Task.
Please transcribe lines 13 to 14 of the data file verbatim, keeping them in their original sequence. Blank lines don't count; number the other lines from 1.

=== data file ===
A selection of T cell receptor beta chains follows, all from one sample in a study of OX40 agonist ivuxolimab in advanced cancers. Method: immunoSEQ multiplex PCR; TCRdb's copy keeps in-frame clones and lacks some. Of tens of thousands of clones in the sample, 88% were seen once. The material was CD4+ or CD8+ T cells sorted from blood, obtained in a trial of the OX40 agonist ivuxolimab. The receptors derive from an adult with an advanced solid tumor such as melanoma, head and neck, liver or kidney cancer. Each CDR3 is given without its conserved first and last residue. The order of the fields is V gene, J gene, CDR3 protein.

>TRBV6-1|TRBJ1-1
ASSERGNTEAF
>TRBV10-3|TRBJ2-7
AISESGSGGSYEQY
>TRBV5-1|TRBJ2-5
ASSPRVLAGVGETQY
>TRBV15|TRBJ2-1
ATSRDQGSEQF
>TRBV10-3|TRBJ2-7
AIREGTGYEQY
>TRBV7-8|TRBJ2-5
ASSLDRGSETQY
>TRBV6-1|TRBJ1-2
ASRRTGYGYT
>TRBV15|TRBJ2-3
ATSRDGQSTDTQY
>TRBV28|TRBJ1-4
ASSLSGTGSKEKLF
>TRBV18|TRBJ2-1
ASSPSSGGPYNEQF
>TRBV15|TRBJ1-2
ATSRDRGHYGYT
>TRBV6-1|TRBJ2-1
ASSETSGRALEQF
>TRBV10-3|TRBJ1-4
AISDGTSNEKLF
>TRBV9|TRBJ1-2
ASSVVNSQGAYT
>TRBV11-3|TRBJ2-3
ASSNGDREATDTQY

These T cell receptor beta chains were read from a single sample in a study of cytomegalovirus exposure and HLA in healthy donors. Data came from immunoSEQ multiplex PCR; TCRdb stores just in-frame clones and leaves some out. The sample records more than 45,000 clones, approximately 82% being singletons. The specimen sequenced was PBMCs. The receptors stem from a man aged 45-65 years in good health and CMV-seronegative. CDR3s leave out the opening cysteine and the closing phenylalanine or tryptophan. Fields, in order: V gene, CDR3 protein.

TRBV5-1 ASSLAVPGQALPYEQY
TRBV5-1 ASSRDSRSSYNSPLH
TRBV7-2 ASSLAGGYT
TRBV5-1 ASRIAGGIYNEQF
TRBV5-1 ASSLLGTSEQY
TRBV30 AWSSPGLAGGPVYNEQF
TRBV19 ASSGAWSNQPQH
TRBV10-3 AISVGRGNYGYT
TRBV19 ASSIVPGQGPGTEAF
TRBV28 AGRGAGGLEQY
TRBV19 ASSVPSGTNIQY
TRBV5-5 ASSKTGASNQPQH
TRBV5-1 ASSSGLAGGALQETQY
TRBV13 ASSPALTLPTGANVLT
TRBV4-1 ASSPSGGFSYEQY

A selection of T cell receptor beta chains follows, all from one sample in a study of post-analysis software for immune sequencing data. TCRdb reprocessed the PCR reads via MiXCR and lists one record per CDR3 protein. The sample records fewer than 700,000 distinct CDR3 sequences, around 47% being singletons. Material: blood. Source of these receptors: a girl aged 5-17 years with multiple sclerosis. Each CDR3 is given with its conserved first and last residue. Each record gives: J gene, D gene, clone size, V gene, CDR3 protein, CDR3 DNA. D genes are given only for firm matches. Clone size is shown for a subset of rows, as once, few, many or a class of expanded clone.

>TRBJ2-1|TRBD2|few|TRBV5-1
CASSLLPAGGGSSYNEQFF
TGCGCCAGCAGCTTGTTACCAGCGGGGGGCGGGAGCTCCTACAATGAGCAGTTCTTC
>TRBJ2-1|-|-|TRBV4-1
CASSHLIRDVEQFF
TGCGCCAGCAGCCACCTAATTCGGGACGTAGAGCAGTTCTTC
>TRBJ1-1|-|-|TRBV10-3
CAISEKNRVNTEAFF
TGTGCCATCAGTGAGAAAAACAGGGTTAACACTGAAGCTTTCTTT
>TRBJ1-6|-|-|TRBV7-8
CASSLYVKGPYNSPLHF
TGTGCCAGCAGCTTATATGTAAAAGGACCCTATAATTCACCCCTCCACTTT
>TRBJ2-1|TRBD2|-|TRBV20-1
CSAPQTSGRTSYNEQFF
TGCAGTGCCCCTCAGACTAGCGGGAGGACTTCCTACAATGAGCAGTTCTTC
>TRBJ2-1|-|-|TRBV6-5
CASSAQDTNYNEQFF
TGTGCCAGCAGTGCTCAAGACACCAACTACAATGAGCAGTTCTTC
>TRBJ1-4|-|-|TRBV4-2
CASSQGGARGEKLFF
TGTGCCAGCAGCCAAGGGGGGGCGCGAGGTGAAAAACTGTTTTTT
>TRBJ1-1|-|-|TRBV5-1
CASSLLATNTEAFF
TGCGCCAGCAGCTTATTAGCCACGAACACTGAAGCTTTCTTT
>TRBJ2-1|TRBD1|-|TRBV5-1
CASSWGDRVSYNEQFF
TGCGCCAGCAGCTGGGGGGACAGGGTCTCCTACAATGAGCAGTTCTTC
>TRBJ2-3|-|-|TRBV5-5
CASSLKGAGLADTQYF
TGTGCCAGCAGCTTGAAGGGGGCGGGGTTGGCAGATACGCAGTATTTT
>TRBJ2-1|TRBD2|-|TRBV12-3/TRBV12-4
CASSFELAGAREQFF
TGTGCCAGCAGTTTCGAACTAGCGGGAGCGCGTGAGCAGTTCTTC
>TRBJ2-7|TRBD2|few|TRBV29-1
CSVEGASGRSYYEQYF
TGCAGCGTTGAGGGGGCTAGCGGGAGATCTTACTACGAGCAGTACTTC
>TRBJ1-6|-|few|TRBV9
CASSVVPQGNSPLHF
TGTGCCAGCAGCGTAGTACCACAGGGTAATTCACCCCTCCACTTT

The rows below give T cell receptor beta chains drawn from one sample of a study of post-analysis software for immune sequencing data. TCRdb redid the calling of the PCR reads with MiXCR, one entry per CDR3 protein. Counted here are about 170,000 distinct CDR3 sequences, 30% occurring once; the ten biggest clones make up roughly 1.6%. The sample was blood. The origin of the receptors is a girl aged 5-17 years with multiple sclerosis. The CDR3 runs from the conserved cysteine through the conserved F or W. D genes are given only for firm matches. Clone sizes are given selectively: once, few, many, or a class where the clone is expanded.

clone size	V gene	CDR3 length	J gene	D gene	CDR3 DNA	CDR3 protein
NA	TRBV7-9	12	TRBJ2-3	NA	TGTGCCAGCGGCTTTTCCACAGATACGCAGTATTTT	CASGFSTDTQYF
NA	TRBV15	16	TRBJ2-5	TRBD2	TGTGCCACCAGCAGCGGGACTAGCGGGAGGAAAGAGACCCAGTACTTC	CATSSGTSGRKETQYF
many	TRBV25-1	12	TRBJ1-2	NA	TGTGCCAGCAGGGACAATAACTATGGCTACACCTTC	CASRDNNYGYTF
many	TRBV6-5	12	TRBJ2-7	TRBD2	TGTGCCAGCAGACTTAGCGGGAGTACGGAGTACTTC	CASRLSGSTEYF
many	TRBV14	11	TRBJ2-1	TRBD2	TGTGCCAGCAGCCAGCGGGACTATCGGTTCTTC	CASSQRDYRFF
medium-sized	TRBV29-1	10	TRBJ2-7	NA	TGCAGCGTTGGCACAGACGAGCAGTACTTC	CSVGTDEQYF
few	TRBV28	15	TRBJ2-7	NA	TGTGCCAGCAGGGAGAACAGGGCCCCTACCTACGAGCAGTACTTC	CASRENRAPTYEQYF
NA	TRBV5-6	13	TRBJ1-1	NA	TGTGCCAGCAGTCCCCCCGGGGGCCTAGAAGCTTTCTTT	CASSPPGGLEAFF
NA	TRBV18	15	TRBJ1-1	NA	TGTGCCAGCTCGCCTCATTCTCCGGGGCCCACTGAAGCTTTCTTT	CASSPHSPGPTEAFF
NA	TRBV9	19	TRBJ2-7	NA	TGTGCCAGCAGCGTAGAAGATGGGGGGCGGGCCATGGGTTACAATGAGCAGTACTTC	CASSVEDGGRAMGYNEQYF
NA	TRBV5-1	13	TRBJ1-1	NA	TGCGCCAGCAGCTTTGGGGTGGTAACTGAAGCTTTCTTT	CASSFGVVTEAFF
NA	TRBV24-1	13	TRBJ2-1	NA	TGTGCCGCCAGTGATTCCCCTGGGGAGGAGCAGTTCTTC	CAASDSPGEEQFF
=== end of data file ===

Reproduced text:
ASSLDRGSETQY
>TRBV6-1|TRBJ1-2